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Hawking’s Missing Black-Hole Radiation

There are billions of black holes in our universe. Maybe gazillions. Stephen Hawking says they give off a strange kind of radiation. So we should see them, right? Here’s a cosmological Catch-22.

To set the scene, the Albert Einstein Institute says:

‘If, in our universe’s fiery youth, “mini black holes” of very little mass had formed, some might now have reached the stage where such violent evaporation occurs. So far, though, no astronomical evidence for highly energetic evaporation processes has been found, and Hawking radiation remains purely theoretical.’

So why can’t we find it? Here’s where we are heading: Each black hole was either once too hot or it is now too cold. Hot and cold black holes? They may sound complex, but we’ll see they’re easy. They will take us back to the beginning and we’ll find a clue to the mysterious Dark Matter.

This tale truly does belong to Hawking. Working with fellow British physicist, Roger Penrose, he made his name with black holes (aka singularities). He used the math of Albert Einstein’s general relativity (GR) to move them from sci-fi into cutting-edge physics. Soon everybody knew that nothing can escape a black hole, not even light; that’s why it is black. But then he used quantum theory to predict that black holes do give off radiation. If this radiation’s real, it means that every black hole will eventually shrink to nothing (remember, energy is mass).

This is where we get to hot and cold black holes. Hawking’s math says bigger black holes give off less radiation. One with larger mass behaves as if it has a lower temperature. Indeed big black holes are very cold. The temperature of the four-million-solar-mass black hole at the center of our galaxy (the Milky Way) is less than a trillionth of a degree absolute. Even a one-Solar-mass black hole emits a thousand-trillion-trillion times less energy than a small flashlight. So we cannot detect the faint glow a big black hole gives off. And it is not shrinking. It is bathed in background radiation left over after the Big Bang which, though very cold (2.7 degrees absolute), is far less cold than that black hole. So growth from background radiation falling in entirely overwhelms the shrinkage from Hawking radiation heading out.

In practice it is worse than that. A big black hole also sucks in gas that permeates the space around it. It grows bigger since it feasts far faster than it radiates. And it hides inside a blindingly hot mantle: its huge gravity squeezes the gas falling in, heating it to millions of degrees before it disappears inside. This is a second reason why there’s no way to detect Hawking radiation from a big black hole.

But small black holes (with masses much less than, say, that of our Moon) are quite another matter. Small-black-hole imageThey suck in little gas and the holes themselves are hot. They emit enough radiation to shrink to nothing in a short time depending on starting size. The reason is that as a small black hole gets smaller it gives off more radiation (its temperature is inversely proportional to its mass). So, when a black hole disappears, its last gasp is a fiery sizzle, thought to be a signature burst of high-energy gamma rays. Forty years ago Hawking and a colleague, astronomer Bernard Carr, proposed that black holes with a range of sizes were created in the first moments after the universe began. They said, ‘There could thus be primordial black holes around now with masses from 10−5 g upwards.’ This was just before Stephen invented the radiation that makes them evaporate. If small black holes are around now we should see their final-sizzle signature. But, having been created in the beginning, the small ones would have vanished billions of years ago. So it’s a kind of cosmic Catch-22 for those who’d like to see the sizzles of dying black holes: black holes big enough to last till now are almost all too big to die.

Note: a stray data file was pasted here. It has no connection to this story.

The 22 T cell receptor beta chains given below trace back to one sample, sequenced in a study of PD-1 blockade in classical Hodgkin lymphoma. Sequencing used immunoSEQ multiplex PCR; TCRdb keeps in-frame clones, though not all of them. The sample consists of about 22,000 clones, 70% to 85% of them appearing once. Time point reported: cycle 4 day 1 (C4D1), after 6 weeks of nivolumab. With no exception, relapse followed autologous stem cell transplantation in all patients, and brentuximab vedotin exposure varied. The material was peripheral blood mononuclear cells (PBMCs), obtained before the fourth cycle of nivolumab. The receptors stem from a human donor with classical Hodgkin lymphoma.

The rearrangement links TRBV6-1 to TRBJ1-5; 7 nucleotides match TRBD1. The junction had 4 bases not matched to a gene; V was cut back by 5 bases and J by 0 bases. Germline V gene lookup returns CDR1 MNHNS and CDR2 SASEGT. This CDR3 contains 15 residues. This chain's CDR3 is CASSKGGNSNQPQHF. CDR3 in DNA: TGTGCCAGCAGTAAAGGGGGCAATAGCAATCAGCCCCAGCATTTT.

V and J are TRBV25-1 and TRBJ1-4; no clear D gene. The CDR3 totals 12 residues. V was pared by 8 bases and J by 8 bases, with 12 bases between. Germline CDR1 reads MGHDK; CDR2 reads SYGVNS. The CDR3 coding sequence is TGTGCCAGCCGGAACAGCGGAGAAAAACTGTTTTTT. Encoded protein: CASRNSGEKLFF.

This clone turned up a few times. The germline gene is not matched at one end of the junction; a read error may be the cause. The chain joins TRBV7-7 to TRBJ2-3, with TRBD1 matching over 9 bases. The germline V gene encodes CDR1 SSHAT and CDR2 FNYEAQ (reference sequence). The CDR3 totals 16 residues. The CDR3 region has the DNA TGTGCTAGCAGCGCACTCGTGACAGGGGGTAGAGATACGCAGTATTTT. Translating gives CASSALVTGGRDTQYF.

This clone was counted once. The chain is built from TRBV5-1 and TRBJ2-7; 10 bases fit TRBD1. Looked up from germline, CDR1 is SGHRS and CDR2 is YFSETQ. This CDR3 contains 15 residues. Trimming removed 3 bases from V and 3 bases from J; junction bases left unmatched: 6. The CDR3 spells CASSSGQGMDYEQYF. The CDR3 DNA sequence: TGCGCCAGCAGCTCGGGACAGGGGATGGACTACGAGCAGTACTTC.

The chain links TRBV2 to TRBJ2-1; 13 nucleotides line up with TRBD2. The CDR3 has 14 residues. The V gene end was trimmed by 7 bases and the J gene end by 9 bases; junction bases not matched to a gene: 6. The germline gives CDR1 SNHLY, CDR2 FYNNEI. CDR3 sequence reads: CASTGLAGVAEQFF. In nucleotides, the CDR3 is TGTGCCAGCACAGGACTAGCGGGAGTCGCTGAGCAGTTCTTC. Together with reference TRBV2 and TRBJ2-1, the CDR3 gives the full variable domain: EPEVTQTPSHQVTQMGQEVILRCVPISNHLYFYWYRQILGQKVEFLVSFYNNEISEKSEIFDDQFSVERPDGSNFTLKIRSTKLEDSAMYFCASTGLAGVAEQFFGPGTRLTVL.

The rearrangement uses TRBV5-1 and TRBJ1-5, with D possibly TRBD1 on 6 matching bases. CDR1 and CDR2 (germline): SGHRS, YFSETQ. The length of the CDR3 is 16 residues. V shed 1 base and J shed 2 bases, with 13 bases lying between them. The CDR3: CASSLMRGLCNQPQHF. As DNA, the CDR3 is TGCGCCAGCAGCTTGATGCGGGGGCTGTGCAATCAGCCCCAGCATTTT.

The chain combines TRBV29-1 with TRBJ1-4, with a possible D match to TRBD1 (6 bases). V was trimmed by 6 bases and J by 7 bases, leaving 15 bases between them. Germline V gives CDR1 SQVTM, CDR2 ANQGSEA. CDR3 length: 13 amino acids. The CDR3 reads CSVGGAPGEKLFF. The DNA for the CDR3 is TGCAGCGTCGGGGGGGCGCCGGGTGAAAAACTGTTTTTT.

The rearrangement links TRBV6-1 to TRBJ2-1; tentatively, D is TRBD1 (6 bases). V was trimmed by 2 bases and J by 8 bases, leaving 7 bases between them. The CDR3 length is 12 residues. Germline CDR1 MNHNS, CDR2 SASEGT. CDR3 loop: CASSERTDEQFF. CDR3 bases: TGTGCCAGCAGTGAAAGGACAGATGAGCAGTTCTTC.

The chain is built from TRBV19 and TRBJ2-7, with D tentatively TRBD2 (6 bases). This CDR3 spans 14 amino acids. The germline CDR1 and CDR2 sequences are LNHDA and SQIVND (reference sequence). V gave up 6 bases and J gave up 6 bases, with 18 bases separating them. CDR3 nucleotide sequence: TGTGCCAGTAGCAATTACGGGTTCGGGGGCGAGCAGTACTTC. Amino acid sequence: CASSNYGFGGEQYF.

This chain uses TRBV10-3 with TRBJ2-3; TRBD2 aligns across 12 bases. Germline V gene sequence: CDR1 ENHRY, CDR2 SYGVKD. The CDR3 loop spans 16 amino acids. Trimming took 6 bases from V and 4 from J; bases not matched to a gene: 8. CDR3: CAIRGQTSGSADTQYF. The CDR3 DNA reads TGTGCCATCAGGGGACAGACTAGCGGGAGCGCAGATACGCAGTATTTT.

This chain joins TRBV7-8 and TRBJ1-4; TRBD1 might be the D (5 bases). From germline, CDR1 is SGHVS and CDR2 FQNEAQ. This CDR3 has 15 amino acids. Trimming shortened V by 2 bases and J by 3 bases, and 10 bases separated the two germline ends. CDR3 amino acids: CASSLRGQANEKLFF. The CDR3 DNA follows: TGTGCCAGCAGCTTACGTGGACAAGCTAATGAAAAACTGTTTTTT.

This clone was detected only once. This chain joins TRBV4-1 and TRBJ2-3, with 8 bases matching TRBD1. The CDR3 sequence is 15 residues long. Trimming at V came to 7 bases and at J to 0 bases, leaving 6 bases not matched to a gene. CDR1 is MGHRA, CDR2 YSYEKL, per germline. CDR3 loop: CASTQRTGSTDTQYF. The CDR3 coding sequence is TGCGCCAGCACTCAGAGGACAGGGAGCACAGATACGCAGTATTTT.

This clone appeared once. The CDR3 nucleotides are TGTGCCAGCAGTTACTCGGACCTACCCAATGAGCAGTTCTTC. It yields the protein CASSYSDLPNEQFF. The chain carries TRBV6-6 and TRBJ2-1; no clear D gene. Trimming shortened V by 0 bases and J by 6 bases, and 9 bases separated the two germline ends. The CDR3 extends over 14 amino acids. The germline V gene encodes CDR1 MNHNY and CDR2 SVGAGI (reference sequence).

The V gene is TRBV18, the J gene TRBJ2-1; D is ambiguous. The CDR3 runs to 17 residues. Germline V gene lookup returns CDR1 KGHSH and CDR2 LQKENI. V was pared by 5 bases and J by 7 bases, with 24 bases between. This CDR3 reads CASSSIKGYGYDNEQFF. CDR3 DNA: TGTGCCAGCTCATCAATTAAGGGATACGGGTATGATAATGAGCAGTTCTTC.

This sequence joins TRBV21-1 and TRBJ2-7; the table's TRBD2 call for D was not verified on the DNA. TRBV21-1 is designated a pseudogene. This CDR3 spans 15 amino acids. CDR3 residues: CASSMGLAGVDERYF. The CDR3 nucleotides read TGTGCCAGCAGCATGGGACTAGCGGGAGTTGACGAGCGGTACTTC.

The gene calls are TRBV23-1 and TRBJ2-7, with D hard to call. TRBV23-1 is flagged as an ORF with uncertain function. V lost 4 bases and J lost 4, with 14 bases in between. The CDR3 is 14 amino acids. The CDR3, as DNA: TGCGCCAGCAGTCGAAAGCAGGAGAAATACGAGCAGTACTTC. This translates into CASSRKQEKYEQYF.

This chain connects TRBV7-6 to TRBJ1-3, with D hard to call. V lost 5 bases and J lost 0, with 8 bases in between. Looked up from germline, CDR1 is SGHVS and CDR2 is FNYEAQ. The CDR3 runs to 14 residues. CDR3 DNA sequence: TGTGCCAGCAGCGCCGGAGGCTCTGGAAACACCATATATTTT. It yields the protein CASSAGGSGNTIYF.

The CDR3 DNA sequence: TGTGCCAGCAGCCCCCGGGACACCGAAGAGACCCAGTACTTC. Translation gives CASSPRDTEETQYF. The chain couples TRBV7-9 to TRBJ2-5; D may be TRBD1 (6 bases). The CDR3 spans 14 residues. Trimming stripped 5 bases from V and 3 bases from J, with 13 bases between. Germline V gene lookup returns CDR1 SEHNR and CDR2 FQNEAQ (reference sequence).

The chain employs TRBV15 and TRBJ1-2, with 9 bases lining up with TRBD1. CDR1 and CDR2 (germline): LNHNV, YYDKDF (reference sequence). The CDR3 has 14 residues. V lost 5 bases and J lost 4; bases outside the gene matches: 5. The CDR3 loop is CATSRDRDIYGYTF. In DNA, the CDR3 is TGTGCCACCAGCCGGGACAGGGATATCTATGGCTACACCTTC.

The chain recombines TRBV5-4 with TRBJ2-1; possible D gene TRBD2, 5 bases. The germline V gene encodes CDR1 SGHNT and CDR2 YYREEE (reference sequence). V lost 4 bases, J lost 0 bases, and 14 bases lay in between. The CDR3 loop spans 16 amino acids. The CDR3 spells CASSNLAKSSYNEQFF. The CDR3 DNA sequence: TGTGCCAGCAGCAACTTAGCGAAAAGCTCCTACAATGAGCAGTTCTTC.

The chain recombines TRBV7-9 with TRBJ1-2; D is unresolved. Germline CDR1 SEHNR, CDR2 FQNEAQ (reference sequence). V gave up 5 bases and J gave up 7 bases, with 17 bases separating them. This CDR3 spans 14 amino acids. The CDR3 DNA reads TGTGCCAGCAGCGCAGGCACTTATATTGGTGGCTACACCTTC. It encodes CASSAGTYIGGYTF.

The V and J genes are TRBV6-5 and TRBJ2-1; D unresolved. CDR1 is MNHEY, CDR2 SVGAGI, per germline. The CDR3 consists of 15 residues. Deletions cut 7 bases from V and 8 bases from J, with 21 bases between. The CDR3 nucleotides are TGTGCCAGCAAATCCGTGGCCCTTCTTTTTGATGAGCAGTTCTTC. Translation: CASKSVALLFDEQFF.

But black holes big enough to stick around yet small enough to not grow into big black holes may well be hiding out there. A galaxy may contain billions that are larger than the Earth and smaller than the Sun. Are these the Dark Matter that Planck-satellite measurements say amounts to 26.8% of the mass of the universe? British astronomer Mike Hawkins says maybe. No need to hypothesize new particles that experiments have so far failed to find: just plain old black holes. So old they may tell us something about our beginning. Stay tuned.


Max Planck Institute for Gravitational Physics, “Evaporating Black Holes?”, Einstein Online,

Bernard Carr & Stephen Hawking (1974), “Black holes in the early Universe”, Mon. Not. R. astr. Soc., vol. 168, p. 399; abstract

Mike Hawkins (2011), “The case for primordial black holes as dark matter”, Mon. Not. R. astr. Soc., vol. 415, p. 2744;

Other Reading:

David Miller (2013), “An Intellectual Mind-Twister for Our Readers: Going to the Outer Limits of Cosmology”, Journal of Social, Economic & Political Studies, Washington: Scott-Townsend, summer, p. 235 (Part II);

Image credit: Hopkins Public Schools,

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